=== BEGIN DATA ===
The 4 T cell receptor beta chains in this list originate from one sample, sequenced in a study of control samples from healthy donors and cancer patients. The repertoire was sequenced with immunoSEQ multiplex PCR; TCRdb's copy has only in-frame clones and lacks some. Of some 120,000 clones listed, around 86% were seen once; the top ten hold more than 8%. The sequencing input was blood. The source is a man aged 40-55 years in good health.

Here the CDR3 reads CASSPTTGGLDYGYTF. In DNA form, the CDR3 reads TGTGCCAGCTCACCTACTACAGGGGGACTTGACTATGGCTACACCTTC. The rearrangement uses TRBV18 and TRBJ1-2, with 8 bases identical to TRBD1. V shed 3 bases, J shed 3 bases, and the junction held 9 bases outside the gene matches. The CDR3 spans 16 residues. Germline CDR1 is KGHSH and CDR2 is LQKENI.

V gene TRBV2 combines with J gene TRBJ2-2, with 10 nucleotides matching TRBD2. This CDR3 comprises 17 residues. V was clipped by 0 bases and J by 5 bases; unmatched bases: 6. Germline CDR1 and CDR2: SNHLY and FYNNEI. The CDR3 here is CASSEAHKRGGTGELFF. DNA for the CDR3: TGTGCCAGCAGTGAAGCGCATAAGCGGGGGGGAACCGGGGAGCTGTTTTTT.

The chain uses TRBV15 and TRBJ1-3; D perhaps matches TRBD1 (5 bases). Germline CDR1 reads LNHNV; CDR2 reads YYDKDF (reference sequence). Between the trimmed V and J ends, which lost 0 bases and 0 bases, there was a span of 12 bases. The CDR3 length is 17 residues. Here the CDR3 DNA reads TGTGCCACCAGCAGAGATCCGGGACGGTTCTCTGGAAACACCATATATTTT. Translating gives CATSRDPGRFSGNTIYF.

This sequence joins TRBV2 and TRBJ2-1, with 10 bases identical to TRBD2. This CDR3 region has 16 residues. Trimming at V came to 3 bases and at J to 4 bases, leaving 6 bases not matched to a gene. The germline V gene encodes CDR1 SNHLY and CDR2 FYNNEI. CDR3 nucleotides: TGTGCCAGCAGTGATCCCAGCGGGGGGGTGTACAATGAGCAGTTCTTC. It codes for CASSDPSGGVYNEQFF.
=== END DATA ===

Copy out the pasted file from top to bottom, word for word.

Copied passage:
The 4 T cell receptor beta chains in this list originate from one sample, sequenced in a study of control samples from healthy donors and cancer patients. The repertoire was sequenced with immunoSEQ multiplex PCR; TCRdb's copy has only in-frame clones and lacks some. Of some 120,000 clones listed, around 86% were seen once; the top ten hold more than 8%. The sequencing input was blood. The source is a man aged 40-55 years in good health.

Here the CDR3 reads CASSPTTGGLDYGYTF. In DNA form, the CDR3 reads TGTGCCAGCTCACCTACTACAGGGGGACTTGACTATGGCTACACCTTC. The rearrangement uses TRBV18 and TRBJ1-2, with 8 bases identical to TRBD1. V shed 3 bases, J shed 3 bases, and the junction held 9 bases outside the gene matches. The CDR3 spans 16 residues. Germline CDR1 is KGHSH and CDR2 is LQKENI.

V gene TRBV2 combines with J gene TRBJ2-2, with 10 nucleotides matching TRBD2. This CDR3 comprises 17 residues. V was clipped by 0 bases and J by 5 bases; unmatched bases: 6. Germline CDR1 and CDR2: SNHLY and FYNNEI. The CDR3 here is CASSEAHKRGGTGELFF. DNA for the CDR3: TGTGCCAGCAGTGAAGCGCATAAGCGGGGGGGAACCGGGGAGCTGTTTTTT.

The chain uses TRBV15 and TRBJ1-3; D perhaps matches TRBD1 (5 bases). Germline CDR1 reads LNHNV; CDR2 reads YYDKDF (reference sequence). Between the trimmed V and J ends, which lost 0 bases and 0 bases, there was a span of 12 bases. The CDR3 length is 17 residues. Here the CDR3 DNA reads TGTGCCACCAGCAGAGATCCGGGACGGTTCTCTGGAAACACCATATATTTT. Translating gives CATSRDPGRFSGNTIYF.

This sequence joins TRBV2 and TRBJ2-1, with 10 bases identical to TRBD2. This CDR3 region has 16 residues. Trimming at V came to 3 bases and at J to 4 bases, leaving 6 bases not matched to a gene. The germline V gene encodes CDR1 SNHLY and CDR2 FYNNEI. CDR3 nucleotides: TGTGCCAGCAGTGATCCCAGCGGGGGGGTGTACAATGAGCAGTTCTTC. It codes for CASSDPSGGVYNEQFF.